IEEE 1588 (PTP) tips
A full description of the IEEE 1588 (PTP) protocol is beyond the scope of TimeKeeper documentation but these are some important suggestions for configuration of PTP with TimeKeeper.
There are several flavors of PTP (called profiles). Below is an overview:
Full multicast (TimeKeeper’s default mode)
In this profile the grandmaster sends out multicast messages (sync, followup and announce), clients send multicast delay requests, the grandmaster responds to each request with a multicast response. This is pretty wasteful of network and CPU resources since every client/grandmaster/switch has to handle multicast packets not meant for them.
Hybrid (what we generally recommend)
The grandmaster sends multicast messages (sync, followup, and announce), clients send unicast delay requests, the grandmaster responds with unicast responses. This is the most efficient since only systems that need a given packet have to see it and multicast on the network is kept very low.
Full unicast (also called Telecom Profile)
Each client sends a lease request to the gm, which it responds to in order to maintain a 15 minute ‘lease’. The grandmaster sends unicast messages to each client and the full exchange happens unicast (delay request, response, etc). Clients and grandmasters have to re-establish the lease every 15 minutes and the grandmaster has to maintain a list of all the clients, their leases and so on. There is a great deal of memory and CPU overhead for this mode.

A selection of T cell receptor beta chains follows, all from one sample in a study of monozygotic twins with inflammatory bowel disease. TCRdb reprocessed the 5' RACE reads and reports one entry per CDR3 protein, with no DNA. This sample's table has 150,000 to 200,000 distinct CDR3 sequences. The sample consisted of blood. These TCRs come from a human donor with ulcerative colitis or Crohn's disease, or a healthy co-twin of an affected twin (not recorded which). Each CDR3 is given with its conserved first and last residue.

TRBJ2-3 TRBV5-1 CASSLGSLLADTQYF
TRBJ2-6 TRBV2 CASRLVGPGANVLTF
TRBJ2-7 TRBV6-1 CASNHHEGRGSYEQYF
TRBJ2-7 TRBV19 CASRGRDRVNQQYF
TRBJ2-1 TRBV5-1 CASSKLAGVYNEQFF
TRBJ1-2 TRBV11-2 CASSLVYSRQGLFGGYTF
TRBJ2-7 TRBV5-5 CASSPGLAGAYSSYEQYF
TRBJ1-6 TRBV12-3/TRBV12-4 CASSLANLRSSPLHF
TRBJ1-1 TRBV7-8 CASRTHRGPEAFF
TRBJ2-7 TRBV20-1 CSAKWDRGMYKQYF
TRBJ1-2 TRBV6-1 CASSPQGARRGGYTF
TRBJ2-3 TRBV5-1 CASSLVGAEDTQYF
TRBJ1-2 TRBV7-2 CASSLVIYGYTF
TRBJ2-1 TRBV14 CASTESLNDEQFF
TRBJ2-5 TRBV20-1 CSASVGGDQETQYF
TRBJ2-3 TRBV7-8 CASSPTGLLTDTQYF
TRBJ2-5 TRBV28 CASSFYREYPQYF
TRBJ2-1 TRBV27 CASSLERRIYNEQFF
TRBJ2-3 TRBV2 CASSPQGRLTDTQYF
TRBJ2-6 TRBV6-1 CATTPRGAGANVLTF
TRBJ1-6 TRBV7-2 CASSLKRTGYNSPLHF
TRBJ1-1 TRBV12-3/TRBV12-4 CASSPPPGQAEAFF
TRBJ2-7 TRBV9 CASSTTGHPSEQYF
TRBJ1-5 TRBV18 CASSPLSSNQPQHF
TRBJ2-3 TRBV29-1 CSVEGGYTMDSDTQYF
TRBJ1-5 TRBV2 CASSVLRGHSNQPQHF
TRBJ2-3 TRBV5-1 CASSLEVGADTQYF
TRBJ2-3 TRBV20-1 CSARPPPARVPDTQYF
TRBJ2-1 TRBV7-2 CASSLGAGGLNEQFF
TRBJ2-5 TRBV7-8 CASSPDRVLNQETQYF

Delay measurement mechanism
There are two mechanisms for measuring network delay.
The end to end delay measurement mechanism, or E2E, measures the delay from the grandmaster to the client. This can be used with network equipment that is not PTP aware. It calculates the network delay across the entire path between the server and client.
The peer to peer delay measurement mechanism, or P2P, measures the delay between each device on the network. This requires that all network equipment (switches, routers etc.) in the path be PTP aware.
The PTP delay measurement mechanism is controlled by the PTP_P2P configuration option and only applies to the client because the server responds to whatever request mechanism it sees (E2E or P2P).
We generally recommend against using boundary clocks.
The first reason for this is that most boundary clock implementations (on switches) are buggy and introduce errors, connection problems and inaccuracies. In most cases we find that PTP problems where boundary clocks are involved are a result of the boundary clocks and one of the first suggestions FSMLabs support will make is to disable the boundary clock to see if problems continue.
The second reason is that most boundary clocks block PTP management messages. This prevents the exchange of accuracy information between PTP entities. That means recording the accuracy of systems in one place and generating reports on them isn’t possible.